Before his 3:30 p.m. EDT presentation, Danks will participate in a panel on ethics and technology with two other Carnegie Mellon University-affiliated academics, Illah Nourbakhsh and Jennifer Keating, at 10:45 a.m. EDT the same day on CHQ Assembly.

The beauty in nature, the beauty in music: Friesen to present musical Interfaith lecture using his cello

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There’s the rosewood scroll, the strings, the bridge, the tailpiece and the bow. It all comes together to form a cello, a vehicle through which a person can create music and harmony.

Friesen
Friesen

But for renowned cellist Eugene Friesen, the instrument is also a vehicle for expressing love — in his case, love for nature.

“The music that I make is really inspired by the time I spend alone, outside, especially in the woods here in New England and in the Grand Canyon and the Colorado River,” said Friesen, a composer, conductor, teacher and four-time Grammy Award-winner. “I’ve been with the whales in Baja, California, I’ve been to Siberia and Lake Baikal, the largest freshwater lake in the world. These experiences are inspirational and transformational.”

Friesen’s experiences outdoors are “a kind of nature mysticism” that directly informs his music-writing process. 

“At its best, the music really comes from those experiences,” he said. “It’s not stuff that I make or workshop, it’s stuff that just appears, pretty much fully formed.”

At 2 p.m. EDT Wednesday, July 15, Friesen will present his lecture, “The Beauty We Love,” on the CHQ Assembly Video Platform as part of Week Three’s theme for the Interfaith Lecture Series: “Art: A Glimpse into the Divine.”  

The importance of nature in creating art is something Friesen champions as being essential for young musicians today.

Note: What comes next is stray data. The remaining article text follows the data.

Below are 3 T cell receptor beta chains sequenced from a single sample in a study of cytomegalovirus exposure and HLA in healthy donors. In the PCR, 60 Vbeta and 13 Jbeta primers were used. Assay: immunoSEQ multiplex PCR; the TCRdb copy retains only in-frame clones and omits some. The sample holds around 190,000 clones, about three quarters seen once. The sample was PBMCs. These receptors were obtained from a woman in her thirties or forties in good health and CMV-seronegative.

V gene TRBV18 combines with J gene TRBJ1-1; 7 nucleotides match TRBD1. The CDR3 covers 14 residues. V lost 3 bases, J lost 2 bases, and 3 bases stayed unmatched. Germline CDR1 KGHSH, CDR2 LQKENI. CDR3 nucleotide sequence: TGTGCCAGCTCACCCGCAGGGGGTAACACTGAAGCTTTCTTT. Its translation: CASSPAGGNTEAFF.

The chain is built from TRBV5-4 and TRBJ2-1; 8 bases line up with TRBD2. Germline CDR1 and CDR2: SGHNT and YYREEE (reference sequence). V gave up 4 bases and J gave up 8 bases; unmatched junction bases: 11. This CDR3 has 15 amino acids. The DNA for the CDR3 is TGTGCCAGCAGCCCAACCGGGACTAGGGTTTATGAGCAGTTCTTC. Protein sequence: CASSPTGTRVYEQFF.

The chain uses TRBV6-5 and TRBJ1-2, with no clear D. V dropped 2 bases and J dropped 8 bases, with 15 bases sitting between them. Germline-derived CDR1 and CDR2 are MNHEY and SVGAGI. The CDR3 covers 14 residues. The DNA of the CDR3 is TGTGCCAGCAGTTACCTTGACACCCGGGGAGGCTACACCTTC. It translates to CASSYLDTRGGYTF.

“It’s become more difficult — I’m not even talking about the pandemic. I’m talking about being able to get out of the city and into nature that’s really pristine,” he said. “When we think about some of the greatest works of art that we revere the most, many of them are either describing nature, or making metaphors from nature.”

According to Friesen, a whole generation of inner-city kids will not understand the “musical language” that nature provides.

And equally important, Friesen said, is the need for orchestral musicians who are classically trained to nourish their creativity.

“And nourish not only our performance abilities, but also our improving abilities,” he said. “I like to say that it’s not what we play, it’s why we play. Those experiences in nature and the values we have from our spiritual lives as well as our families — these are the things that should shape the sounds we make.”

Friesen said his lecture will consist of a musical program made up of his original compositions.

And though the COVID-19 pandemic has interrupted Friesen’s busy schedule of touring and performances with the Paul Winter Consort, he said it’s been “incredible” to be stuck at home for these last months.

“I’ve been able to really go deep into my studies, as well as into my own music,” he said. “I wake up every day really enthused about working on the music, because I never really know what’s going to come out.”

This program is made possible by the Lois Raynow Department of Religion Fund.

Annual Buffalo Day Panel to welcome Pulitzer-Prize winning cartoonist, more

Buffalo Day
Swan-Kilpatrick, Crockatt, Lin-Hill, Murphy, Zyglis